Home > Lifestyle & Sleep > A Diet to Improve Your Sleep

A Diet to Improve Your Sleep

By: Wendy Jacob - Updated: 20 Aug 2012 | comments*Discuss
 
Sleep Diet Food Anxiety Caffeine Alcohol

It is hard to appreciate how important sleep is until you experience the effects of insomnia or lack of sleep. Feeling tired, grumpy and unable to cope are just a few of the short term symptoms associated with the problem. Prolonged periods without sufficient sleep can lead to physical and emotional ill health and can be dangerous to the individual and others.

Of course, most of us know how some people can fall asleep with ease and do not appear to be affected by where they are, what they eat or anything else – they are the lucky ones! For others, sleep does not come so easily and many suffer for years unaware that they are influencing the way they sleep through the choices they make.

It is not just how we are that affects the way we sleep; how we live, what we eat and how we think may also be stopping us sleep. Some parts of life may be out of our control but one area that impacts on our sleep and is up to us is what we eat and when we eat it.

Most of us are familiar with the effects of caffeine and many of us are dependent on the morning fix to stimulate and give us a ‘kick’ during the day. The effects of caffeine are powerful and coffee and caffeine drinks are a popular choice during the day and evening.

Alcohol is also a major player in many people’s lives but even used in moderation can interfere with the quality and length of sleep. Initially helping us to relax, deeper into the night it makes us restless, prone to waking up and leaves us dehydrated and exhausted in the morning – not to mention the symptoms of being hangover with one too many!

So, with all this knowledge of what not to eat or drink, how do we adapt our diet to improve sleep?

Firstly, it is important to realise that good health promotes good sleep. The body and mind requires sufficient nutrition to renew cells and provide energy. The body during sleep is sensitive to the balance between feast and famine. Too much food near to bedtime will leave the body restless as it seeks to digest and absorb the meal.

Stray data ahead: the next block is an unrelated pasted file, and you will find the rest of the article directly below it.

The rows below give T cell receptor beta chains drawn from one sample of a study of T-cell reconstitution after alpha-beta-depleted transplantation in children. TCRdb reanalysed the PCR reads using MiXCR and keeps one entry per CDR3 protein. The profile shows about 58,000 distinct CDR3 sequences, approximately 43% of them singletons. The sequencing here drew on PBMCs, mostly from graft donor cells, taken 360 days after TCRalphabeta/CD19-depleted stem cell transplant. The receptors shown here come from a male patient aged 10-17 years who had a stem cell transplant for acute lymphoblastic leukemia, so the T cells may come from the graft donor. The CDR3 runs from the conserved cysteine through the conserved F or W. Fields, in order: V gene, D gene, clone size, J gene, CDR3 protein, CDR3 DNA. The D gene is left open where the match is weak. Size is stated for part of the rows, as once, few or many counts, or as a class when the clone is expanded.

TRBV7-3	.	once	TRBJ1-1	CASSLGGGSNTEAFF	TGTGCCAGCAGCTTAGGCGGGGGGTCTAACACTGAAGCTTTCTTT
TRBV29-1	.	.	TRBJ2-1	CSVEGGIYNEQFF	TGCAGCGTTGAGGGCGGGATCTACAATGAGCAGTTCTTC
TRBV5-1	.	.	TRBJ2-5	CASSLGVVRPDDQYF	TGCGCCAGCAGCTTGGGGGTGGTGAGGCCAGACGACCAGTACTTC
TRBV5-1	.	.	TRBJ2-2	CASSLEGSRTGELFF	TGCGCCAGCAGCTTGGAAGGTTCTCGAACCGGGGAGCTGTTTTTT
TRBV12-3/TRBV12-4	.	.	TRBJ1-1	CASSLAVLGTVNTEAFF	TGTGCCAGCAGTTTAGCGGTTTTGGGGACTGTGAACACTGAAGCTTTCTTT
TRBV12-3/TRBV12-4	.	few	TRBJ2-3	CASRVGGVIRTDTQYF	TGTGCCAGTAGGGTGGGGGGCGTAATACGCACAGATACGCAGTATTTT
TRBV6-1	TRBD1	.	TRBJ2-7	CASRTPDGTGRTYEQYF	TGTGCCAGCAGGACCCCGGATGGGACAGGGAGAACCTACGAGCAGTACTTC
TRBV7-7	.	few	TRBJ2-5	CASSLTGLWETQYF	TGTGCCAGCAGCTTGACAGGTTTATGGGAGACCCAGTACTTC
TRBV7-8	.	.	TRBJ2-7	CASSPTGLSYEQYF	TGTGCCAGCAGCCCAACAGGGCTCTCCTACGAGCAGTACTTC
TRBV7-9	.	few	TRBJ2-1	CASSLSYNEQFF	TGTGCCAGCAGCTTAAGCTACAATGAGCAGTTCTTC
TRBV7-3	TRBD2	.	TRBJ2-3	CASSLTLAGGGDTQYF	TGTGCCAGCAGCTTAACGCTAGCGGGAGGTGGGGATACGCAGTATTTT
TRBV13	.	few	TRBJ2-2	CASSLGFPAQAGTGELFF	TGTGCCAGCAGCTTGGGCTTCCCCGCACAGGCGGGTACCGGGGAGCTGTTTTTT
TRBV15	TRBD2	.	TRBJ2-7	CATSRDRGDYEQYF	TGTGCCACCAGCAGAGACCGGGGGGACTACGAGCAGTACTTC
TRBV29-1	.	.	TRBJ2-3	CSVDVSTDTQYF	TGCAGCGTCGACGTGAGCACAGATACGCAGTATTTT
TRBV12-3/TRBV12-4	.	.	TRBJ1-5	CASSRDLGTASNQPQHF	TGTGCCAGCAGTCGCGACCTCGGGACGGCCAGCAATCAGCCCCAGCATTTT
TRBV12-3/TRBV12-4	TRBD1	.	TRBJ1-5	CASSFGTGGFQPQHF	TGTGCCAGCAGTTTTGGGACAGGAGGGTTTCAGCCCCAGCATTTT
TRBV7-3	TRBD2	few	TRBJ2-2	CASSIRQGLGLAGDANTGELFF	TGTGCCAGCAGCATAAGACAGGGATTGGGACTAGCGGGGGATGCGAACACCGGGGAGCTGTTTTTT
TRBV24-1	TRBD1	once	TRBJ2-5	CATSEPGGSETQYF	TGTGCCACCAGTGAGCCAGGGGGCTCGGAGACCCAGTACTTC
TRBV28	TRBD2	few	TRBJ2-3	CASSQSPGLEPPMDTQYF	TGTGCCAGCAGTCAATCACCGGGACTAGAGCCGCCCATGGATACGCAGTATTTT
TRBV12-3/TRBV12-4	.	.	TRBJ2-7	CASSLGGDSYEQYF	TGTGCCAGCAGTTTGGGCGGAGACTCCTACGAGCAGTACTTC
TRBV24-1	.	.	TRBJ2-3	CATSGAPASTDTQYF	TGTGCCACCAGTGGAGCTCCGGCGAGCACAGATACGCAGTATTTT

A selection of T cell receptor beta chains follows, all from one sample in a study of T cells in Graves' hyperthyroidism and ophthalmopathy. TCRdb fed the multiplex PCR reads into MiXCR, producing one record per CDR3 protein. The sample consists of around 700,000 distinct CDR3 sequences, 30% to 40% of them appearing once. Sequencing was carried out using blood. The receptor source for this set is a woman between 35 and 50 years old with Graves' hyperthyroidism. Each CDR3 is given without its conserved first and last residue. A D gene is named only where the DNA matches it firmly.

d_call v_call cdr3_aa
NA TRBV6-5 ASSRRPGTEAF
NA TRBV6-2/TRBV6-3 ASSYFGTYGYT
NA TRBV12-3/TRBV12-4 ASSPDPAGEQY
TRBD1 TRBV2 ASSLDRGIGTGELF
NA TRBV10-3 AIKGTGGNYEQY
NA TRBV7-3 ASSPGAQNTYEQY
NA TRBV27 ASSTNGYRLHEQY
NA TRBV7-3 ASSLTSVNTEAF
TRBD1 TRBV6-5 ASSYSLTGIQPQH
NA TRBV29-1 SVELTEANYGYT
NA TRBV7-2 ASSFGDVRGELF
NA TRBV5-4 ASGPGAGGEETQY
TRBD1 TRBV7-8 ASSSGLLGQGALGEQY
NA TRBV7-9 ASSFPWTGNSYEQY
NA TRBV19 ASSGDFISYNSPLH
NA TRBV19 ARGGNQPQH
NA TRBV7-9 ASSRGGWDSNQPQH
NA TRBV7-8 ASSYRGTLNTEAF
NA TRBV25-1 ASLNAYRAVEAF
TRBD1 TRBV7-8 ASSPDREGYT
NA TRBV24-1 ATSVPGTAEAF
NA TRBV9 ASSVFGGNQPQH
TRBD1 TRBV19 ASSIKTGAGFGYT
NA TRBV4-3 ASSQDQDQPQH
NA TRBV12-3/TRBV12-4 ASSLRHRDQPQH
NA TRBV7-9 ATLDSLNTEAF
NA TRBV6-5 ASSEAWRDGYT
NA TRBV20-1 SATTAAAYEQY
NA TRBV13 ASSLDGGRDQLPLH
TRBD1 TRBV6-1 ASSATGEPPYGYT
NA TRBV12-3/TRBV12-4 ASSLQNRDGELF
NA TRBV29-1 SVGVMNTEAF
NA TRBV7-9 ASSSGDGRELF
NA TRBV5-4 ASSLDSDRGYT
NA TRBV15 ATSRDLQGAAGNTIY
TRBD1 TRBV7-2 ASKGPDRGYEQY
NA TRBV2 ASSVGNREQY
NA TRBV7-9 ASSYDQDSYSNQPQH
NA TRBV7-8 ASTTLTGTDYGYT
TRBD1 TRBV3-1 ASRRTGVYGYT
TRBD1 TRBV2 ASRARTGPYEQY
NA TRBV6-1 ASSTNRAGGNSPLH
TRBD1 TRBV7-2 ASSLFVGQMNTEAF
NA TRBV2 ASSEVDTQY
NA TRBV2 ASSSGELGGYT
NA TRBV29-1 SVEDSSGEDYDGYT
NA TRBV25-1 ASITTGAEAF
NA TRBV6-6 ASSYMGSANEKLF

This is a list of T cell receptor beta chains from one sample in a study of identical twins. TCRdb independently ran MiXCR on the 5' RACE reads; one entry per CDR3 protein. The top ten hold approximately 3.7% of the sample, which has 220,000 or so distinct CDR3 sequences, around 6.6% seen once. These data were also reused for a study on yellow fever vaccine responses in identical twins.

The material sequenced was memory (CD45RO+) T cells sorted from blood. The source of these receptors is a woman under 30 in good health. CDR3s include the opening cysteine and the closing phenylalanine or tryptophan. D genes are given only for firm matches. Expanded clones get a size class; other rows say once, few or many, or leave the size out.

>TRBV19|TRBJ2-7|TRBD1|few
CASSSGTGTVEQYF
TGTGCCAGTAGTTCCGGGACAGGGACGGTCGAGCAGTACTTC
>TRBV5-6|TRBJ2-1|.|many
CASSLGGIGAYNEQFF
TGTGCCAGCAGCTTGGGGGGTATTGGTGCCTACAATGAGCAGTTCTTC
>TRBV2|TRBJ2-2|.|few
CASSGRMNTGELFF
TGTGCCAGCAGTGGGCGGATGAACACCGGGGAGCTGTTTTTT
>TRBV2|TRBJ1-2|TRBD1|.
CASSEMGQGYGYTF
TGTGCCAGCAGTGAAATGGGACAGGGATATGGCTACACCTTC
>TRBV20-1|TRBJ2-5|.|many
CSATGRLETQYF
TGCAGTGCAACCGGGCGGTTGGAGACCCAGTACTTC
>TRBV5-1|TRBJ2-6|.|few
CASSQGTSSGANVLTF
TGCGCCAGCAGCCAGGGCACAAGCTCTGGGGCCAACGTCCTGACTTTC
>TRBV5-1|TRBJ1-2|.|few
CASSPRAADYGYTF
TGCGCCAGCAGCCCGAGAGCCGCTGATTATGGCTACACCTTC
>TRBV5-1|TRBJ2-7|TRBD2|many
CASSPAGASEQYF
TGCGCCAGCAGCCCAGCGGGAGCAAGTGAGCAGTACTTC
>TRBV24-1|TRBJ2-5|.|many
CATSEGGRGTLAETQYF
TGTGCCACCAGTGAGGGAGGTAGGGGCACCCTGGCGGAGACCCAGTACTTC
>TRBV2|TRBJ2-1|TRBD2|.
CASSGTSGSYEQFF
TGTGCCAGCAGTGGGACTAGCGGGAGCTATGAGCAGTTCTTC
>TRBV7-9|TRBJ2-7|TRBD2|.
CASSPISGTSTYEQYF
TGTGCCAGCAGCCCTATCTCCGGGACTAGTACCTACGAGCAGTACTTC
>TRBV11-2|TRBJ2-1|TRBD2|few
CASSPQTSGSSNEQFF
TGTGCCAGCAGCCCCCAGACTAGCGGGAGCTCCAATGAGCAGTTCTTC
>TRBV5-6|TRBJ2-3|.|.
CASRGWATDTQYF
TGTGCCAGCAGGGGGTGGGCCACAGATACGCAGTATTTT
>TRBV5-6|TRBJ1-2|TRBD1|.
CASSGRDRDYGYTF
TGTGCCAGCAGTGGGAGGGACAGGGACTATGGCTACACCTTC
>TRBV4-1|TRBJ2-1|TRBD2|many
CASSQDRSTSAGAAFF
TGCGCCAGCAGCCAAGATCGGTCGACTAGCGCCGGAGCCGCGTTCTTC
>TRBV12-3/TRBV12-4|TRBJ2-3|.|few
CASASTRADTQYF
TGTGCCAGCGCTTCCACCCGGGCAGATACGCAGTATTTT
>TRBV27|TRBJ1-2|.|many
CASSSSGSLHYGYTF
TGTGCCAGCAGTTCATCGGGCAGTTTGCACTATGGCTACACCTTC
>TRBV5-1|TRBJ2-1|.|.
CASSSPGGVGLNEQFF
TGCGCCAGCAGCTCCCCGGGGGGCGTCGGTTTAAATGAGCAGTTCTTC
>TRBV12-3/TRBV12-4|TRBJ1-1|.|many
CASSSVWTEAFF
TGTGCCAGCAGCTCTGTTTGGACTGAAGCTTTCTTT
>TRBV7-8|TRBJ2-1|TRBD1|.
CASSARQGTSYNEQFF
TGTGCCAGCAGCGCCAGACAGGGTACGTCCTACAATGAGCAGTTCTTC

Sugar should also be avoided as it raises levels of cortisone and adrenalin in the blood. Raised cortisol suppresses growth hormone during the night inhibiting tissue repair and escalating the aging process.

Daily Diet to Improve Sleep

Start the day with a glass of warm water or warm drink to stimulate the digestive system.Breakfast is a good time to eat foods that will fuel the body and provide energy for the rest of the day. Oats, eggs, ‘traditional English’ (beware the fact and calories though..!) provide a good start to the day. This is also a good time to up the body’s intake of berries and antioxidants - blueberries, raspberries etc. all help the body’s defences. A probiotic supplement or yoghurt will also help your digestive system and prepare your gut for the rest of the day.

Lunch is often skipped or for many people dependent on where they are or what is available. Ideally this is the best time to have a balanced meal that will provide the body with its nutritional requirements and ‘bulk’ for the rest of the day. It is also long enough before the wind down to bedtime to indulge in foods that are known to inhibit sleep – spicy and fatty foods that are stimulating and take longer to digest. Try to incorporate green leafy vegetables, nuts and seeds which are rich in magnesium - consider taking supplements if your diet is lacking in vitamins and minerals. Optimum nutrition will keep you in tiptop condition and enhance your ability to sleep!

Dinner is for many people a social occasion and may last (or start) near to bedtime. Ideally dinner should be lighter and avoid the stimulating curries and foods that will take longer to digest. A light meal incorporating fruit and vegetables and avoiding coffee and overindulging in alcohol should be taken early in the evening making sure that the body has a minimum of two hours without food before bedtime.